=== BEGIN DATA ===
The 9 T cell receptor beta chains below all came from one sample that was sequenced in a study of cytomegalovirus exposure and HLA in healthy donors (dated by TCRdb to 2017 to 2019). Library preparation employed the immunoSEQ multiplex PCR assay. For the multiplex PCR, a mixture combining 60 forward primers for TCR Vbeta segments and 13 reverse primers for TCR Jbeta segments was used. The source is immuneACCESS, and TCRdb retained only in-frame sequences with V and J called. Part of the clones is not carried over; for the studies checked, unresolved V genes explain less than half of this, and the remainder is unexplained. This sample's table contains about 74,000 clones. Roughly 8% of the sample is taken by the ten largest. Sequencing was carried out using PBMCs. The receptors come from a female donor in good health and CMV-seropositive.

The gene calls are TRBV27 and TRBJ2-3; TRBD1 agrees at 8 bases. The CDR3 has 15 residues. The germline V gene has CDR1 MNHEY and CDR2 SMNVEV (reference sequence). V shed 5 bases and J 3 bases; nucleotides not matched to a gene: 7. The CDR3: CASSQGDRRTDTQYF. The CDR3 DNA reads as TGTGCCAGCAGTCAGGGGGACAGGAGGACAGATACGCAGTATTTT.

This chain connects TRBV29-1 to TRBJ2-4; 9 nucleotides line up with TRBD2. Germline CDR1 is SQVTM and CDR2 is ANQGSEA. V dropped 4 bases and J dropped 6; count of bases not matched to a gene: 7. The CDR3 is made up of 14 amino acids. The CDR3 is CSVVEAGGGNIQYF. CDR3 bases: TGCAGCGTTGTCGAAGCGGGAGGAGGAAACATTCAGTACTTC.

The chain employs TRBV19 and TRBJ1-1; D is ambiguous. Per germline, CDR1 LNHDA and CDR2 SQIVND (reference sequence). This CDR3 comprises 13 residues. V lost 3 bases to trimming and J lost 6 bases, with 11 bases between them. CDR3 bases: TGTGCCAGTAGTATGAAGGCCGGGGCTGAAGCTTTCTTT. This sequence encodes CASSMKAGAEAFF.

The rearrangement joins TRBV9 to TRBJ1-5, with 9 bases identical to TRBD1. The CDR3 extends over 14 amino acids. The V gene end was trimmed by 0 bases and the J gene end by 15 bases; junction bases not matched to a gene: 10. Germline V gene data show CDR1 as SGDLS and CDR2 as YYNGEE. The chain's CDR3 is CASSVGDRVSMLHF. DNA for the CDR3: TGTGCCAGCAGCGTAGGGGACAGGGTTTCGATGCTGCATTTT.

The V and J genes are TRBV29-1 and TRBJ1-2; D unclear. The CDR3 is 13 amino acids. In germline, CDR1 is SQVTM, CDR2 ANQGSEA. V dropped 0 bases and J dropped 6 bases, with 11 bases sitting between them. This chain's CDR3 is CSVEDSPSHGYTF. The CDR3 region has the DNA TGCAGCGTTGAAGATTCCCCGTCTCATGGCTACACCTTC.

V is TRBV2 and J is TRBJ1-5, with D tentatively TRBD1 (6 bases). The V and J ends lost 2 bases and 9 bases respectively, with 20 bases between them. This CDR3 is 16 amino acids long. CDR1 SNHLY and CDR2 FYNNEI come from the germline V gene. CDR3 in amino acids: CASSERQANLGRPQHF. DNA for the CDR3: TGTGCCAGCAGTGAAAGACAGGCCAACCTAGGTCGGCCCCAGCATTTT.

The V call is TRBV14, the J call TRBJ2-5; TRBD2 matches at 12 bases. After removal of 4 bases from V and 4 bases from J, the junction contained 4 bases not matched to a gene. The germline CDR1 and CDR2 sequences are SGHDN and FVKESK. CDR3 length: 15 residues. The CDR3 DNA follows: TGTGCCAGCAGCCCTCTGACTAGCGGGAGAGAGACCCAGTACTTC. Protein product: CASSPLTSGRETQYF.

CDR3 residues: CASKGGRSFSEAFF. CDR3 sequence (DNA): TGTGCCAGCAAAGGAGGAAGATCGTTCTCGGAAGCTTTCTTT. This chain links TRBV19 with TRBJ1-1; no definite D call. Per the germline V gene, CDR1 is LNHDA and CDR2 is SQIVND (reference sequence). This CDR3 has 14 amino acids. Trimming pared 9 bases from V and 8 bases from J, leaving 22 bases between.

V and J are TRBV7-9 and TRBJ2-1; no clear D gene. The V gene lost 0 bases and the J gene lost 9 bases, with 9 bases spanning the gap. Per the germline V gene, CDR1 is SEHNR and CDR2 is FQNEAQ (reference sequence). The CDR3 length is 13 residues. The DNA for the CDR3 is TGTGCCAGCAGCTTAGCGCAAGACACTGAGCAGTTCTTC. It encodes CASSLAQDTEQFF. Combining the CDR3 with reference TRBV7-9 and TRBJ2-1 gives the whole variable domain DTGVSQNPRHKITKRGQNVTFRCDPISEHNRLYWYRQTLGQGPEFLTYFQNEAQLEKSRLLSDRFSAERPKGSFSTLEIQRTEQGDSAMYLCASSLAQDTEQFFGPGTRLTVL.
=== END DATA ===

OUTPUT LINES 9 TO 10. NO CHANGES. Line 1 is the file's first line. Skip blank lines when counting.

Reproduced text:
CDR3 residues: CASKGGRSFSEAFF. CDR3 sequence (DNA): TGTGCCAGCAAAGGAGGAAGATCGTTCTCGGAAGCTTTCTTT. This chain links TRBV19 with TRBJ1-1; no definite D call. Per the germline V gene, CDR1 is LNHDA and CDR2 is SQIVND (reference sequence). This CDR3 has 14 amino acids. Trimming pared 9 bases from V and 8 bases from J, leaving 22 bases between.

V and J are TRBV7-9 and TRBJ2-1; no clear D gene. The V gene lost 0 bases and the J gene lost 9 bases, with 9 bases spanning the gap. Per the germline V gene, CDR1 is SEHNR and CDR2 is FQNEAQ (reference sequence). The CDR3 length is 13 residues. The DNA for the CDR3 is TGTGCCAGCAGCTTAGCGCAAGACACTGAGCAGTTCTTC. It encodes CASSLAQDTEQFF. Combining the CDR3 with reference TRBV7-9 and TRBJ2-1 gives the whole variable domain DTGVSQNPRHKITKRGQNVTFRCDPISEHNRLYWYRQTLGQGPEFLTYFQNEAQLEKSRLLSDRFSAERPKGSFSTLEIQRTEQGDSAMYLCASSLAQDTEQFFGPGTRLTVL.